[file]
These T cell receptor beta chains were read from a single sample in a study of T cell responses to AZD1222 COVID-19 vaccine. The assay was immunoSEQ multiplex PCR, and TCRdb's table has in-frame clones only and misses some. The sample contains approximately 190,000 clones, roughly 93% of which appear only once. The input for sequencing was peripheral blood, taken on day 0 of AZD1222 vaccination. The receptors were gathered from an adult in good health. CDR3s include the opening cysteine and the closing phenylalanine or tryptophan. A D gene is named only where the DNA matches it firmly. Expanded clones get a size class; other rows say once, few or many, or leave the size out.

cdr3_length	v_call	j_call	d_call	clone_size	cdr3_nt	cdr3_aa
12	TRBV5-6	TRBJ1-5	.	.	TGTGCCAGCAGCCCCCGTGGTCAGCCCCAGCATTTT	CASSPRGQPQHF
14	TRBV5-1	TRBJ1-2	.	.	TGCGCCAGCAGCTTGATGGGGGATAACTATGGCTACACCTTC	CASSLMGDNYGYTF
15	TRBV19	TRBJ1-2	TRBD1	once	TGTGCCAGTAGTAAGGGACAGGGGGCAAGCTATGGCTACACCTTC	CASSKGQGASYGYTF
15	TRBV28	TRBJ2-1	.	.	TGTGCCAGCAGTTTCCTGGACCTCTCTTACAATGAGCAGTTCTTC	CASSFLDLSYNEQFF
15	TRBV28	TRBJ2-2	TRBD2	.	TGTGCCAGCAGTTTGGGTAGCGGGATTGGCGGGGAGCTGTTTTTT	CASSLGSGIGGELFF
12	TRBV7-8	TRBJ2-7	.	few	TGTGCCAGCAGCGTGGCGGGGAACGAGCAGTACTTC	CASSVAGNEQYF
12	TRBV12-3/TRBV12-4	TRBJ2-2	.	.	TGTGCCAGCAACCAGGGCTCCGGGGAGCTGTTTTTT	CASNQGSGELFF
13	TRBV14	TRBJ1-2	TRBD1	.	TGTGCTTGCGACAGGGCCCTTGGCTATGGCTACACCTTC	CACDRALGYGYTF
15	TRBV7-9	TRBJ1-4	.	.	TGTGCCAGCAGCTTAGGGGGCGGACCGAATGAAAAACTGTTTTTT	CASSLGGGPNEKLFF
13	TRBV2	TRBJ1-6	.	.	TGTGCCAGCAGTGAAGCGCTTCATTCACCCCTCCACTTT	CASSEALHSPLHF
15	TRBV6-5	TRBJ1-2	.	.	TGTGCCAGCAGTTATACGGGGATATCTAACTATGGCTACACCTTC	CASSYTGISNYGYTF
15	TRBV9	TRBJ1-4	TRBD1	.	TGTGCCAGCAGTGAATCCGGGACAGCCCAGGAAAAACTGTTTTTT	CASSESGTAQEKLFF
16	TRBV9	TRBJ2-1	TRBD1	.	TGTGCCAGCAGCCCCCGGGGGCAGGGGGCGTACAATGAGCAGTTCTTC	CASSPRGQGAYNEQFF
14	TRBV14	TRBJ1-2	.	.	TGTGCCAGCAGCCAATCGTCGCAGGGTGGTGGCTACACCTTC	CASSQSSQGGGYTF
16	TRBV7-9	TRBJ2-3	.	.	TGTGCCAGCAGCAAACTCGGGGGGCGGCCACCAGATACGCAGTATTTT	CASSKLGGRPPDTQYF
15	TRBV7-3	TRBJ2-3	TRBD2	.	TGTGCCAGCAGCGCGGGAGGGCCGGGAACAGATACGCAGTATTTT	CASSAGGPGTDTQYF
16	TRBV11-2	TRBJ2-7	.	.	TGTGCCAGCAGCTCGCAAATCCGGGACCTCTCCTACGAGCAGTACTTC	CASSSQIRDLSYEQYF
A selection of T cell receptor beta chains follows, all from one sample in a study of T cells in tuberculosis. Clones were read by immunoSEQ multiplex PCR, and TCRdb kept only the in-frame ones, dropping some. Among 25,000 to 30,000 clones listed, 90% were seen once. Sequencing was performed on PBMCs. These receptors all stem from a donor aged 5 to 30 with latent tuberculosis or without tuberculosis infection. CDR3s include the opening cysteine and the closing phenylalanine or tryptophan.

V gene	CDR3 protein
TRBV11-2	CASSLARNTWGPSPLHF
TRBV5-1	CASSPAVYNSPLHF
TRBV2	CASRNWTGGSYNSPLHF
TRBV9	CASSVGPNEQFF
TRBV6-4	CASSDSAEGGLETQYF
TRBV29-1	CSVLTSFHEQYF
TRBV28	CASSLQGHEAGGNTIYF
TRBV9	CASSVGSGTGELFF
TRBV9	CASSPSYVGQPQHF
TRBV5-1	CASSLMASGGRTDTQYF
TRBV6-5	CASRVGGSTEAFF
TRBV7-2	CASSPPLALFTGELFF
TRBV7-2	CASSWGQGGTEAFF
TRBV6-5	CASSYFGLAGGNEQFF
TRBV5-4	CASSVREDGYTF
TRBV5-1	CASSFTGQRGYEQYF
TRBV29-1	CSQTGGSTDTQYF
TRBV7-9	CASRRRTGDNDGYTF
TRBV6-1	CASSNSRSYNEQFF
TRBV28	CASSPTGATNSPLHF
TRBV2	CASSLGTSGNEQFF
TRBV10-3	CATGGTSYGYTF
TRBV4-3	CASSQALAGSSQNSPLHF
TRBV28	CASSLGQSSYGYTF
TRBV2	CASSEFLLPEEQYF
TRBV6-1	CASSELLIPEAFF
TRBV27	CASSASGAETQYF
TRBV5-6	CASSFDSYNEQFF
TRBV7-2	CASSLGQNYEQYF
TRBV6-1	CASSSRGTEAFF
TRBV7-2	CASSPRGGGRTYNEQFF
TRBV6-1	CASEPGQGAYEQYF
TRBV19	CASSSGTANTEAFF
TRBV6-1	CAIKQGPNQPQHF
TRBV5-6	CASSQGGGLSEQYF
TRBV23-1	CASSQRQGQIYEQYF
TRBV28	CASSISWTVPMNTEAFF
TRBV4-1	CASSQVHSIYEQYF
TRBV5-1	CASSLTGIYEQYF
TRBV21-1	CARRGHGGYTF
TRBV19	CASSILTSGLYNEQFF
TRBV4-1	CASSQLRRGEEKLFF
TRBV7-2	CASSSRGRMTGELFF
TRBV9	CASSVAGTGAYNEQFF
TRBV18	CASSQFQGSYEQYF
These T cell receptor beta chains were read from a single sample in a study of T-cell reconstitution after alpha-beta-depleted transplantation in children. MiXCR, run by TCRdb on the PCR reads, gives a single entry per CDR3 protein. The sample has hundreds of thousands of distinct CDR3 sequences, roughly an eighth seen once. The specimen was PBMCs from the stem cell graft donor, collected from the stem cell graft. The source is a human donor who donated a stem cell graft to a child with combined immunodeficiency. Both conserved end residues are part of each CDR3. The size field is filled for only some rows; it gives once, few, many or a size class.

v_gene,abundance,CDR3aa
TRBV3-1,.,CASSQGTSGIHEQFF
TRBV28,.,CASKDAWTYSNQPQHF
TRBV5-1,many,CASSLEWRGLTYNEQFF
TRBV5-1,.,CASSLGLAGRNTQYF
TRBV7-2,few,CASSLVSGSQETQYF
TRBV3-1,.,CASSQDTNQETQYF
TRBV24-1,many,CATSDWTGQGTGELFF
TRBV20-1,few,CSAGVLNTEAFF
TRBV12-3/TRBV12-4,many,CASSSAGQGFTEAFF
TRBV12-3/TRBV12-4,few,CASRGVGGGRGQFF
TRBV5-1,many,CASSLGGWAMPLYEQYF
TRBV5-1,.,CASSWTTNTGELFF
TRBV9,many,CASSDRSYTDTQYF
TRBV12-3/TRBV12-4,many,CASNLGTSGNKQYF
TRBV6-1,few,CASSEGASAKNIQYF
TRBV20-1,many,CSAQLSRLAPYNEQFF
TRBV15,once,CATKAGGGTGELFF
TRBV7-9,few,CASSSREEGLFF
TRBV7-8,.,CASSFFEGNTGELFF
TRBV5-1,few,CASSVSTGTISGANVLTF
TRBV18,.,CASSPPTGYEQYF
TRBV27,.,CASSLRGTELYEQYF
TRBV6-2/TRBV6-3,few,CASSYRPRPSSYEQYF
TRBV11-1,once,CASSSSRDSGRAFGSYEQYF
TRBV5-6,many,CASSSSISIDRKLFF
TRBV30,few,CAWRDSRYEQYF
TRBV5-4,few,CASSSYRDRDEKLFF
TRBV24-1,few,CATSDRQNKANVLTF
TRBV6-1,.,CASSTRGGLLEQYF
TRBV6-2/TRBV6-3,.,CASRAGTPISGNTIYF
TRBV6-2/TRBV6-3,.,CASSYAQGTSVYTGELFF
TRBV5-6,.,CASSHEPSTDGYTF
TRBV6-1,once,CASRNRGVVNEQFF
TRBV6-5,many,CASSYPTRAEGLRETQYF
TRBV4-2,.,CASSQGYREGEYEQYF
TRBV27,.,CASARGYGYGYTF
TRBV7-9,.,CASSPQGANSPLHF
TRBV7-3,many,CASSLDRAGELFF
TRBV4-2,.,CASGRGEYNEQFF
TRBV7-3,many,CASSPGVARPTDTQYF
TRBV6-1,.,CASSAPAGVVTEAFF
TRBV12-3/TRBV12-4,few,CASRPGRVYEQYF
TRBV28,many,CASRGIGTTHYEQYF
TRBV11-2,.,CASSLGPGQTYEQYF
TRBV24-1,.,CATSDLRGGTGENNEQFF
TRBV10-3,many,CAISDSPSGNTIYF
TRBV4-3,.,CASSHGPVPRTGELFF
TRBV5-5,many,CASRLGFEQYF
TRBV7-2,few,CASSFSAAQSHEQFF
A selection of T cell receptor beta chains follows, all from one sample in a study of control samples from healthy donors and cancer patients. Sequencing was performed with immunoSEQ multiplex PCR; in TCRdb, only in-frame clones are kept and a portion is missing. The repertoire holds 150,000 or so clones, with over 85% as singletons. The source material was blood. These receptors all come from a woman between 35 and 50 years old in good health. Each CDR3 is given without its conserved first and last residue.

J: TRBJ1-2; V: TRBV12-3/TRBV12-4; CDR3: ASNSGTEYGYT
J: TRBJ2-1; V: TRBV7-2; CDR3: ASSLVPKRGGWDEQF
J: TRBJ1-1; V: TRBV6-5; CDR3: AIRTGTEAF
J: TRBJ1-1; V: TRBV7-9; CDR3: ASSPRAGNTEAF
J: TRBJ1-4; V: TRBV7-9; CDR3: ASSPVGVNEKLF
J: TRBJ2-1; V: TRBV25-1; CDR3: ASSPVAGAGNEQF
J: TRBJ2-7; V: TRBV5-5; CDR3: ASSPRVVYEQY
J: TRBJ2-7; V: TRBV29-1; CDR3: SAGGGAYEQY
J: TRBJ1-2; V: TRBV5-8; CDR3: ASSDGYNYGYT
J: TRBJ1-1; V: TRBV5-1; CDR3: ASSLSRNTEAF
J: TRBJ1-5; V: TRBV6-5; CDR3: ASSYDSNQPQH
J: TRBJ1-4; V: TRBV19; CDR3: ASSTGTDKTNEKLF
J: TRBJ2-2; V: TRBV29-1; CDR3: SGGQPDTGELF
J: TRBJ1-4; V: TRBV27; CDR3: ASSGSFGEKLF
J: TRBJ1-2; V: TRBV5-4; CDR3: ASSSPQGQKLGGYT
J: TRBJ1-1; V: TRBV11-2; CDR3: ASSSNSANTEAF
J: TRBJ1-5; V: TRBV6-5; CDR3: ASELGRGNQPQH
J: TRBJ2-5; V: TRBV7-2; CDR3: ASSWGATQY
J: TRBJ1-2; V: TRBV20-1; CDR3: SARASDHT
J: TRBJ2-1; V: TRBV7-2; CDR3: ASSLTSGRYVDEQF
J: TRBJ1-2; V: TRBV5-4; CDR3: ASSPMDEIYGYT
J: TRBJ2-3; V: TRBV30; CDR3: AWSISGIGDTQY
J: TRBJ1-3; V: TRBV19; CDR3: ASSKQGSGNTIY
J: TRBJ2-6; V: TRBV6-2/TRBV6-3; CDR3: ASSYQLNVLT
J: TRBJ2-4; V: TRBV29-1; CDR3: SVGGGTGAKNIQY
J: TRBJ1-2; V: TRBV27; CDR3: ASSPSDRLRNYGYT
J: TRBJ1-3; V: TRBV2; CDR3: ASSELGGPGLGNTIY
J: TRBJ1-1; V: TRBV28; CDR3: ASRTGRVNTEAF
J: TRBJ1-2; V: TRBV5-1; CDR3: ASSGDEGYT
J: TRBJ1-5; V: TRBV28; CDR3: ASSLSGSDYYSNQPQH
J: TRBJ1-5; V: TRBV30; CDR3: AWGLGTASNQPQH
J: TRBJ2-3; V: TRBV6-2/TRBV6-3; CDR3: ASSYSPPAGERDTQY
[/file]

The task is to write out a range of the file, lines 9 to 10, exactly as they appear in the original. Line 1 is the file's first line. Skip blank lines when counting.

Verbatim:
12	TRBV12-3/TRBV12-4	TRBJ2-2	.	.	TGTGCCAGCAACCAGGGCTCCGGGGAGCTGTTTTTT	CASNQGSGELFF
13	TRBV14	TRBJ1-2	TRBD1	.	TGTGCTTGCGACAGGGCCCTTGGCTATGGCTACACCTTC	CACDRALGYGYTF